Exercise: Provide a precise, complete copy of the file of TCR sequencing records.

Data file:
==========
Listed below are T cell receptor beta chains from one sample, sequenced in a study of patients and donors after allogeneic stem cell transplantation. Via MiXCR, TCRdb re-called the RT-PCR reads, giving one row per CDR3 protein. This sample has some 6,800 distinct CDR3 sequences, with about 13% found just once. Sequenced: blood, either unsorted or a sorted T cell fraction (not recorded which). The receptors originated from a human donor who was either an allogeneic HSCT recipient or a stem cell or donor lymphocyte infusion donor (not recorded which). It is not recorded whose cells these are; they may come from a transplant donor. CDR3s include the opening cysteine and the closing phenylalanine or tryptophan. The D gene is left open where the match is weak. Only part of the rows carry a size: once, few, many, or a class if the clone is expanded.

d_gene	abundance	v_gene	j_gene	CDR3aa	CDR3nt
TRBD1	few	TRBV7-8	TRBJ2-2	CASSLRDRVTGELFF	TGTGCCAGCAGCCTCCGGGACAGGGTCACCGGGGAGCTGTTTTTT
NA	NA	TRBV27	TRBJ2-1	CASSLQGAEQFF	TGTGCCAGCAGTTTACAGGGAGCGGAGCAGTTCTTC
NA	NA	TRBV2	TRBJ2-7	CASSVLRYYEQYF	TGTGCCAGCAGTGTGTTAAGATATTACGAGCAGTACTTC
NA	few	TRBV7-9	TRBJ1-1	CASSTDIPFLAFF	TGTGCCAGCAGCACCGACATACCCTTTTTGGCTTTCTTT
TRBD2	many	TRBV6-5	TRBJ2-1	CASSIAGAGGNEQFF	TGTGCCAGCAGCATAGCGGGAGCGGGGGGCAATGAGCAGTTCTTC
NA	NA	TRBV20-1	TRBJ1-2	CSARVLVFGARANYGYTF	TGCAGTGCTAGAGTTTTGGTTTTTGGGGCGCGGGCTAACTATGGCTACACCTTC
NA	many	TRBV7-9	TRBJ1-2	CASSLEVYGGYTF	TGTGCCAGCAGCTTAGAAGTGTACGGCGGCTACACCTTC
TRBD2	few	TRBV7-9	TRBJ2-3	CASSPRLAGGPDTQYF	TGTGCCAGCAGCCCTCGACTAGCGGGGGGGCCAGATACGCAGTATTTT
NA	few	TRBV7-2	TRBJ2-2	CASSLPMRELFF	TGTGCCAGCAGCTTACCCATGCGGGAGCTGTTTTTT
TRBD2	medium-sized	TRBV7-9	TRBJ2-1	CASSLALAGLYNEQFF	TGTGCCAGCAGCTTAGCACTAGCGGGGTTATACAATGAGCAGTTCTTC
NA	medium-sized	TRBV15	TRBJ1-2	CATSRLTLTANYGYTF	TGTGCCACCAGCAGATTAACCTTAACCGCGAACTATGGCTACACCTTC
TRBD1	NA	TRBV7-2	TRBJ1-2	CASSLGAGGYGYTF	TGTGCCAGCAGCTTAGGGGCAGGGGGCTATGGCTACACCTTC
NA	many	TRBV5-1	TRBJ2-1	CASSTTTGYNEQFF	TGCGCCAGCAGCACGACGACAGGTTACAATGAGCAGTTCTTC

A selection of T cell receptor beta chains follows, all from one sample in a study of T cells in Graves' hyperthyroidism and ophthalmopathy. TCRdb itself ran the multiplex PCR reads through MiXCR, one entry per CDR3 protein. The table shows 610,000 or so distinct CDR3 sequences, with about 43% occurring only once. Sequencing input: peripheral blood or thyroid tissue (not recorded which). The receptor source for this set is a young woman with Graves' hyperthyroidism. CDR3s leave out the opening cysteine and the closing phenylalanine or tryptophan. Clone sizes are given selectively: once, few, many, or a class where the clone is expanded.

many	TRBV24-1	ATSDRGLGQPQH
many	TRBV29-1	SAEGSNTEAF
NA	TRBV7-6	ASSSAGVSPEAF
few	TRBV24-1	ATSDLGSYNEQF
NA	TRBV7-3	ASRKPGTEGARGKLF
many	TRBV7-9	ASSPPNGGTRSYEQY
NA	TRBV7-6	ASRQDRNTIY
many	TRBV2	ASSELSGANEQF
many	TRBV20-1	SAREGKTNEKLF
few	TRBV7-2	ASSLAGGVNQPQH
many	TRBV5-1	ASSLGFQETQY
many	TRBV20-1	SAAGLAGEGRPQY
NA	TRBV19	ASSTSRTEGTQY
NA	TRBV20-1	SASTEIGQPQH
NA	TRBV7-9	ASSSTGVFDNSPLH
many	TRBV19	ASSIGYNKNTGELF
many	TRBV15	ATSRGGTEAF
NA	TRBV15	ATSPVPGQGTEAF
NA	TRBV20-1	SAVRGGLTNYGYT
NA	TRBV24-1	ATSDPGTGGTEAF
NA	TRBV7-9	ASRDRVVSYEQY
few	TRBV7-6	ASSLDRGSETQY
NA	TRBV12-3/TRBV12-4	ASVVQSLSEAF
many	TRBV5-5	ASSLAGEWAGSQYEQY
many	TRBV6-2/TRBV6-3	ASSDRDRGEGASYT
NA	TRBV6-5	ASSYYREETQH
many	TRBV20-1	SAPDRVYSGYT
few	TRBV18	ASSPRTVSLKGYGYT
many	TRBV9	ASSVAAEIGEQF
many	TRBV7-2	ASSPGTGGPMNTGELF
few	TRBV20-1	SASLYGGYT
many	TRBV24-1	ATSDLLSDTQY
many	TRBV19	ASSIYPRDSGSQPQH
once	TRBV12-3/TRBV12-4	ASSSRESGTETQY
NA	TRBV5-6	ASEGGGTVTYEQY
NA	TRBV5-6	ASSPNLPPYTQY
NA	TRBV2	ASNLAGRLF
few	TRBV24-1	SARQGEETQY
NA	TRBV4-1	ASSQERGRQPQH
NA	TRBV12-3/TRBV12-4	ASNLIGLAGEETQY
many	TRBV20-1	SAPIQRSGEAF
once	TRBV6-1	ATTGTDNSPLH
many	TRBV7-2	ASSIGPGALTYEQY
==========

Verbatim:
Listed below are T cell receptor beta chains from one sample, sequenced in a study of patients and donors after allogeneic stem cell transplantation. Via MiXCR, TCRdb re-called the RT-PCR reads, giving one row per CDR3 protein. This sample has some 6,800 distinct CDR3 sequences, with about 13% found just once. Sequenced: blood, either unsorted or a sorted T cell fraction (not recorded which). The receptors originated from a human donor who was either an allogeneic HSCT recipient or a stem cell or donor lymphocyte infusion donor (not recorded which). It is not recorded whose cells these are; they may come from a transplant donor. CDR3s include the opening cysteine and the closing phenylalanine or tryptophan. The D gene is left open where the match is weak. Only part of the rows carry a size: once, few, many, or a class if the clone is expanded.

d_gene	abundance	v_gene	j_gene	CDR3aa	CDR3nt
TRBD1	few	TRBV7-8	TRBJ2-2	CASSLRDRVTGELFF	TGTGCCAGCAGCCTCCGGGACAGGGTCACCGGGGAGCTGTTTTTT
NA	NA	TRBV27	TRBJ2-1	CASSLQGAEQFF	TGTGCCAGCAGTTTACAGGGAGCGGAGCAGTTCTTC
NA	NA	TRBV2	TRBJ2-7	CASSVLRYYEQYF	TGTGCCAGCAGTGTGTTAAGATATTACGAGCAGTACTTC
NA	few	TRBV7-9	TRBJ1-1	CASSTDIPFLAFF	TGTGCCAGCAGCACCGACATACCCTTTTTGGCTTTCTTT
TRBD2	many	TRBV6-5	TRBJ2-1	CASSIAGAGGNEQFF	TGTGCCAGCAGCATAGCGGGAGCGGGGGGCAATGAGCAGTTCTTC
NA	NA	TRBV20-1	TRBJ1-2	CSARVLVFGARANYGYTF	TGCAGTGCTAGAGTTTTGGTTTTTGGGGCGCGGGCTAACTATGGCTACACCTTC
NA	many	TRBV7-9	TRBJ1-2	CASSLEVYGGYTF	TGTGCCAGCAGCTTAGAAGTGTACGGCGGCTACACCTTC
TRBD2	few	TRBV7-9	TRBJ2-3	CASSPRLAGGPDTQYF	TGTGCCAGCAGCCCTCGACTAGCGGGGGGGCCAGATACGCAGTATTTT
NA	few	TRBV7-2	TRBJ2-2	CASSLPMRELFF	TGTGCCAGCAGCTTACCCATGCGGGAGCTGTTTTTT
TRBD2	medium-sized	TRBV7-9	TRBJ2-1	CASSLALAGLYNEQFF	TGTGCCAGCAGCTTAGCACTAGCGGGGTTATACAATGAGCAGTTCTTC
NA	medium-sized	TRBV15	TRBJ1-2	CATSRLTLTANYGYTF	TGTGCCACCAGCAGATTAACCTTAACCGCGAACTATGGCTACACCTTC
TRBD1	NA	TRBV7-2	TRBJ1-2	CASSLGAGGYGYTF	TGTGCCAGCAGCTTAGGGGCAGGGGGCTATGGCTACACCTTC
NA	many	TRBV5-1	TRBJ2-1	CASSTTTGYNEQFF	TGCGCCAGCAGCACGACGACAGGTTACAATGAGCAGTTCTTC

A selection of T cell receptor beta chains follows, all from one sample in a study of T cells in Graves' hyperthyroidism and ophthalmopathy. TCRdb itself ran the multiplex PCR reads through MiXCR, one entry per CDR3 protein. The table shows 610,000 or so distinct CDR3 sequences, with about 43% occurring only once. Sequencing input: peripheral blood or thyroid tissue (not recorded which). The receptor source for this set is a young woman with Graves' hyperthyroidism. CDR3s leave out the opening cysteine and the closing phenylalanine or tryptophan. Clone sizes are given selectively: once, few, many, or a class where the clone is expanded.

many	TRBV24-1	ATSDRGLGQPQH
many	TRBV29-1	SAEGSNTEAF
NA	TRBV7-6	ASSSAGVSPEAF
few	TRBV24-1	ATSDLGSYNEQF
NA	TRBV7-3	ASRKPGTEGARGKLF
many	TRBV7-9	ASSPPNGGTRSYEQY
NA	TRBV7-6	ASRQDRNTIY
many	TRBV2	ASSELSGANEQF
many	TRBV20-1	SAREGKTNEKLF
few	TRBV7-2	ASSLAGGVNQPQH
many	TRBV5-1	ASSLGFQETQY
many	TRBV20-1	SAAGLAGEGRPQY
NA	TRBV19	ASSTSRTEGTQY
NA	TRBV20-1	SASTEIGQPQH
NA	TRBV7-9	ASSSTGVFDNSPLH
many	TRBV19	ASSIGYNKNTGELF
many	TRBV15	ATSRGGTEAF
NA	TRBV15	ATSPVPGQGTEAF
NA	TRBV20-1	SAVRGGLTNYGYT
NA	TRBV24-1	ATSDPGTGGTEAF
NA	TRBV7-9	ASRDRVVSYEQY
few	TRBV7-6	ASSLDRGSETQY
NA	TRBV12-3/TRBV12-4	ASVVQSLSEAF
many	TRBV5-5	ASSLAGEWAGSQYEQY
many	TRBV6-2/TRBV6-3	ASSDRDRGEGASYT
NA	TRBV6-5	ASSYYREETQH
many	TRBV20-1	SAPDRVYSGYT
few	TRBV18	ASSPRTVSLKGYGYT
many	TRBV9	ASSVAAEIGEQF
many	TRBV7-2	ASSPGTGGPMNTGELF
few	TRBV20-1	SASLYGGYT
many	TRBV24-1	ATSDLLSDTQY
many	TRBV19	ASSIYPRDSGSQPQH
once	TRBV12-3/TRBV12-4	ASSSRESGTETQY
NA	TRBV5-6	ASEGGGTVTYEQY
NA	TRBV5-6	ASSPNLPPYTQY
NA	TRBV2	ASNLAGRLF
few	TRBV24-1	SARQGEETQY
NA	TRBV4-1	ASSQERGRQPQH
NA	TRBV12-3/TRBV12-4	ASNLIGLAGEETQY
many	TRBV20-1	SAPIQRSGEAF
once	TRBV6-1	ATTGTDNSPLH
many	TRBV7-2	ASSIGPGALTYEQY